Patients must use 2 effective forms of contraception (birth control) simultaneously for at least 1 month prior to initiation of acitretin therapy, during acitretin therapy, and for at least 3 years after discontinuing acitretin therapy. A contraception counseling referral form is available so that patients can receive an initial free contraception counseling session and pregnancy testing. Counseling about contraception and behaviors associated with an increased risk of pregnancy must be repeated on a monthly basis by the prescriber during acitretin therapy and every 3 months for at least 3 years following discontinuation of acitretin. Effective forms of contraception include both primary and secondary forms of contraception. Primary forms of contraception include the following: tubal ligation, partner's vasectomy, intrauterine devices, birth control pills, and injectable/implantable/insertable/topical hormonal birth control products. Secondary forms of contraception include latex condoms (with or without spermicide), diaphragms, and cervical caps (which must be used with a spermicide) and vaginal sponges (contains spermicide). Any birth control method can fail. Therefore, it is critically important that women of childbearing potential use 2 effective forms of contraception (birth control) simultaneously. It has not been established if there is a pharmacokinetic interaction between acitretin and combined oral contraceptives. However, it has been established that acitretin interferes with the contraceptive effect of microdosed progestin preparations. Microdosed “minipill” progestin preparations are not recommended for use with acitretin. It is not known whether other progestin-only contraceptives, such as implants and injectables, are adequate methods of contraception during acitretin therapy. Prescribers are advised to consult the package insert of any medication administered concomitantly with hormonal contraceptives because some medications may decrease the effectiveness of these birth control products. Patients should be prospectively cautioned not to self-medicate with the herbal supplement St. John's wort because a possible interaction has been suggested with hormonal contraceptives based on reports of breakthrough bleeding on oral contraceptives shortly after starting St. John's wort. Pregnancies have been reported by users of combined hormonal contraceptives who also used some form of St. John's wort.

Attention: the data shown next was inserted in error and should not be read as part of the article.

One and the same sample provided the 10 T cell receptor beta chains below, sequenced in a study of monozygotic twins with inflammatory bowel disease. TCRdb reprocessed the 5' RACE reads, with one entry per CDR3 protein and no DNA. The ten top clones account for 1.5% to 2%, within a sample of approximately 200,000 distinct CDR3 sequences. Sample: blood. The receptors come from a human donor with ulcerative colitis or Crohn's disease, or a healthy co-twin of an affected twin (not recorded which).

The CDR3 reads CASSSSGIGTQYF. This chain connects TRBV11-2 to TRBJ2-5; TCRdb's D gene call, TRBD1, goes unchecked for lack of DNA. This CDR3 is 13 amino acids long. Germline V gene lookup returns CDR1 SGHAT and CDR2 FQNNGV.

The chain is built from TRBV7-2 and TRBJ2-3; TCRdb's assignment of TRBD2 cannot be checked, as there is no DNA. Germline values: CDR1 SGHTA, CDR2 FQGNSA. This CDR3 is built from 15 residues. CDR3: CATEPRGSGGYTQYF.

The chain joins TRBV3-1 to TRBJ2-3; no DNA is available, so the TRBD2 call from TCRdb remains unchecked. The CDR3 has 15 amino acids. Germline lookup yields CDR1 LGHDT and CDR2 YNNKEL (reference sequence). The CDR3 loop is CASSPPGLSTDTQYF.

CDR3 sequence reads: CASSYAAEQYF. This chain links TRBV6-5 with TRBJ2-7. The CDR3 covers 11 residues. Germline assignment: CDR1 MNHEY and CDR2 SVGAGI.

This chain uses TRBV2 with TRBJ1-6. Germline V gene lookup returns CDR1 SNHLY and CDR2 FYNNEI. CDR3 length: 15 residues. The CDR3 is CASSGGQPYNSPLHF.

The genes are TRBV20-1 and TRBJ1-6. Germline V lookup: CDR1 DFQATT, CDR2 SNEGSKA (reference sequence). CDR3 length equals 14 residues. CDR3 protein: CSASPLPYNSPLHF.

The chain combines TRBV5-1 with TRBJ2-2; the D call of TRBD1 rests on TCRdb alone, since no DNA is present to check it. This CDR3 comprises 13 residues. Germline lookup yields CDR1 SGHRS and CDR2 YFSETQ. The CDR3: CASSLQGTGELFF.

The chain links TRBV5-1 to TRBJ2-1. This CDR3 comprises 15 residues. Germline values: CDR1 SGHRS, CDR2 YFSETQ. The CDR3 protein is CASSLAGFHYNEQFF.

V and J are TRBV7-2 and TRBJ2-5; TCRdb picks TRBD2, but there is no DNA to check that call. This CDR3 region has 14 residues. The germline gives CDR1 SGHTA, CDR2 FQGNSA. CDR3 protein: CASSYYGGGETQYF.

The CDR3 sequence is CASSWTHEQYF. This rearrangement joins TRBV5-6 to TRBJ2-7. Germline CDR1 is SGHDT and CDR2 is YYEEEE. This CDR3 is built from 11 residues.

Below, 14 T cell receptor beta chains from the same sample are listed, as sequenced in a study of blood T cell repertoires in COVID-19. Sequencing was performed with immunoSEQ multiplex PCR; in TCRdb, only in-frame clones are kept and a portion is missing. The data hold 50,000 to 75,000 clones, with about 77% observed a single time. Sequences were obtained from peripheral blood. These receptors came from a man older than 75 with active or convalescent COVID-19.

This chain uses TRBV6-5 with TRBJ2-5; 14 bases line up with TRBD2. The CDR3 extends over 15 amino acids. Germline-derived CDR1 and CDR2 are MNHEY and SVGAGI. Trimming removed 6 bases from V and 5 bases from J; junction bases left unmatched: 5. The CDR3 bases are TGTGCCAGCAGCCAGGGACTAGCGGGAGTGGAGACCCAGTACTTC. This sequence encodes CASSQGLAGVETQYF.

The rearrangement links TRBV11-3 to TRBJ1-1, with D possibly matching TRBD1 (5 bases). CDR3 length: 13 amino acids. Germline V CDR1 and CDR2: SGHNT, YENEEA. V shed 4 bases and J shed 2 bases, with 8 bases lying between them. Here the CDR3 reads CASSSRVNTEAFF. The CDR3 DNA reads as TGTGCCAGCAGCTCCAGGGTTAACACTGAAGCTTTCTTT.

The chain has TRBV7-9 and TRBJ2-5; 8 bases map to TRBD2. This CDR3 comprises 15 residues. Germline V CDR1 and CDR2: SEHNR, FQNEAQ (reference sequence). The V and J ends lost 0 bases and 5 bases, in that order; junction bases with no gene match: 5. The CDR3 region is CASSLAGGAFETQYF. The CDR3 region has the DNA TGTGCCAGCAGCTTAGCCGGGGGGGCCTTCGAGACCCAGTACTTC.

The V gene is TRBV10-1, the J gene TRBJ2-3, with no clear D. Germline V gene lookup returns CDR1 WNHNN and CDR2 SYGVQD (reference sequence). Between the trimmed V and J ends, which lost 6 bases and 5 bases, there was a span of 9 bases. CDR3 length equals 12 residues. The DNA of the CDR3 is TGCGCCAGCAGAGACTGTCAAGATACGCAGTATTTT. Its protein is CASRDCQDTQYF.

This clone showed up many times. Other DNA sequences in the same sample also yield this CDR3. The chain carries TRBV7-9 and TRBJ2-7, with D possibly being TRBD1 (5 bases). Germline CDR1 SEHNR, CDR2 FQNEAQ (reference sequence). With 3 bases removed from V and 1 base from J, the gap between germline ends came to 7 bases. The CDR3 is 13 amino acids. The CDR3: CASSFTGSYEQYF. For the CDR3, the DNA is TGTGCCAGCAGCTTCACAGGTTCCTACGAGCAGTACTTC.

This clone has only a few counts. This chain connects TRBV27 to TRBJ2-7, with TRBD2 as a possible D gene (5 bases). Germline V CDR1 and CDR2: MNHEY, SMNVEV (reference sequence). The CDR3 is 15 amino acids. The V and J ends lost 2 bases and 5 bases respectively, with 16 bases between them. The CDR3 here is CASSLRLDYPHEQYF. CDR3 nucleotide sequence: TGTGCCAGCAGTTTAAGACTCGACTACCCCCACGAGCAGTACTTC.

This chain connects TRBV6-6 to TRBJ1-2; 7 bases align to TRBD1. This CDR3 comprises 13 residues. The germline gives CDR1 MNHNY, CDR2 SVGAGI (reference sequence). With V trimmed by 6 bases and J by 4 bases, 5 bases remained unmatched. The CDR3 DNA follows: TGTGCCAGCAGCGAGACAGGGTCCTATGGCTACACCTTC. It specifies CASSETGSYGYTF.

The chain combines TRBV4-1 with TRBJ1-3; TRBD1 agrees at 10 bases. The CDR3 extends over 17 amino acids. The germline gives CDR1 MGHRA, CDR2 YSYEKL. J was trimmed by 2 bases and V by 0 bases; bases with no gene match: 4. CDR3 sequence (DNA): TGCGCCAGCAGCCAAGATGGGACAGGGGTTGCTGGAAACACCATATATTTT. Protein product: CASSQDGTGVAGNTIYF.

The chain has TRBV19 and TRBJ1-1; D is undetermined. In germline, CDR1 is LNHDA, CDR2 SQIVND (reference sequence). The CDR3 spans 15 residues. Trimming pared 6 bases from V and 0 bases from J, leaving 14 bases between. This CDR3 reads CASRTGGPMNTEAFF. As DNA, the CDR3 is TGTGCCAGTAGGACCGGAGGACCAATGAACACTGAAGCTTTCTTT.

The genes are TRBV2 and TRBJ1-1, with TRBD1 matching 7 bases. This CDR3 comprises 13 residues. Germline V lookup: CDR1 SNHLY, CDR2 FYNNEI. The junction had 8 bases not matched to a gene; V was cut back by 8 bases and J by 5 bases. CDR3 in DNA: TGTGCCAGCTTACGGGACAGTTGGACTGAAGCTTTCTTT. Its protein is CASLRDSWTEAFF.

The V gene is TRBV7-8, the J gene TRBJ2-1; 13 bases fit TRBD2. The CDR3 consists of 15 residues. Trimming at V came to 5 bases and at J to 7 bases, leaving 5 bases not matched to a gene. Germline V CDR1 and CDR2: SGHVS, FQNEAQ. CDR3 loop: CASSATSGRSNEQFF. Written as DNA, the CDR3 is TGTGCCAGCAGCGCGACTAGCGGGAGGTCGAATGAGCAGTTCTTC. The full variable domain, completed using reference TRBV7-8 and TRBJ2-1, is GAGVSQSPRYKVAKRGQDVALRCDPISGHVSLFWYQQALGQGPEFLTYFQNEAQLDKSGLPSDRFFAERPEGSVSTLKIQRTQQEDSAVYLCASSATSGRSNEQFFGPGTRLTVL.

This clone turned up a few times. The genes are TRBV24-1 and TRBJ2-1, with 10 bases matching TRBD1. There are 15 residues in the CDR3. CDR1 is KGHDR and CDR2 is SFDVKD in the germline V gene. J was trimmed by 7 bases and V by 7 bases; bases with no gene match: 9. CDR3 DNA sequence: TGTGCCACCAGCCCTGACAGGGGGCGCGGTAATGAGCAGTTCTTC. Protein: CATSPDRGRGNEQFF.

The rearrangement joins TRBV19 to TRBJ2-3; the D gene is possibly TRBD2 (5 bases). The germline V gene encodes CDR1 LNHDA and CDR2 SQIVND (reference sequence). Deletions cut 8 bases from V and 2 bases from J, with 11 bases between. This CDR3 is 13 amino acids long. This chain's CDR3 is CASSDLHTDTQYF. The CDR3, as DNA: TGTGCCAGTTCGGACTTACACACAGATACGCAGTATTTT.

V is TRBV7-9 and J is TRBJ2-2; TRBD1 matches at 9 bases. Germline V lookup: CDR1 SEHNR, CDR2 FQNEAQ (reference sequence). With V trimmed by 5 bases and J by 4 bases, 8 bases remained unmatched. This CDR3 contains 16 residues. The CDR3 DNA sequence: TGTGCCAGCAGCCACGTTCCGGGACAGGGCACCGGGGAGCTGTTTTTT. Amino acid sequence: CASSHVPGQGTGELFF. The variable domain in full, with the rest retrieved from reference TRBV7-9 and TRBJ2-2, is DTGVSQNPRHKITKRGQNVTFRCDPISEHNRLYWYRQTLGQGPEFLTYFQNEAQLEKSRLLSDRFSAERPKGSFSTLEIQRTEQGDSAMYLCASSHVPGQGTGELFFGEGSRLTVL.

Must have signed a Patient Agreement/Informed Consent for Female Patients that contains warnings about the risk of potential birth defects if the fetus is exposed to acitretin, about contraceptive failure, and about the fact that they must not ingest beverages or products containing ethanol while taking acitretin and for 2 months after acitretin treatment has been discontinued, and about preventing pregnancy while taking acitretin and for at least 3 years after discontinuing treatment.

If pregnancy does occur during acitretin therapy or at any time for at least 3 years following discontinuation of acitretin therapy, the prescriber and patient should discuss the possible effects on the pregnancy. The available information is as follows:

Acitretin, the active metabolite of etretinate, is teratogenic and is contraindicated during pregnancy. The risk of severe fetal malformations is well established when systemic retinoids are taken during pregnancy. Pregnancy must also be prevented after stopping acitretin therapy, while the drug is being eliminated to below a threshold blood concentration that would be associated with an increased incidence of birth defects. Because this threshold has not been established for acitretin in humans and because elimination rates vary among patients, the duration of posttherapy contraception to achieve adequate elimination cannot be calculated precisely. It is strongly recommended that contraception be continued for at least 3 years after stopping treatment with acitretin, based on the following considerations:

In the absence of transesterification to form etretinate, greater than 98% of the acitretin would be eliminated within 2 months, assuming a mean elimination half-life of 49 hours.

In cases where etretinate is formed, as has been demonstrated with concomitant administration of acitretin and ethanol, greater than 98% of the etretinate formed would be eliminated in 2 years, assuming a mean elimination half-life of 120 days, and greater than 98% of the etretinate formed would be eliminated in 3 years, based on the longest demonstrated elimination half-life of 168 days. However, etretinate was found in plasma and subcutaneous fat in 1 patient reported to have had sporadic alcohol intake, 52 months after she stopped acitretin therapy.

Severe birth defects have been reported where conception occurred during the time interval when the patient was being treated with acitretin and/or etretinate. In addition, severe birth defects have also been reported when conception occurred after the mother completed therapy. These cases have been reported both prospectively (before the outcome was known) and retrospectively (after the outcome was known). The events below are listed without distinction as to whether the reported birth defects are consistent with retinoid-induced embryopathy or not.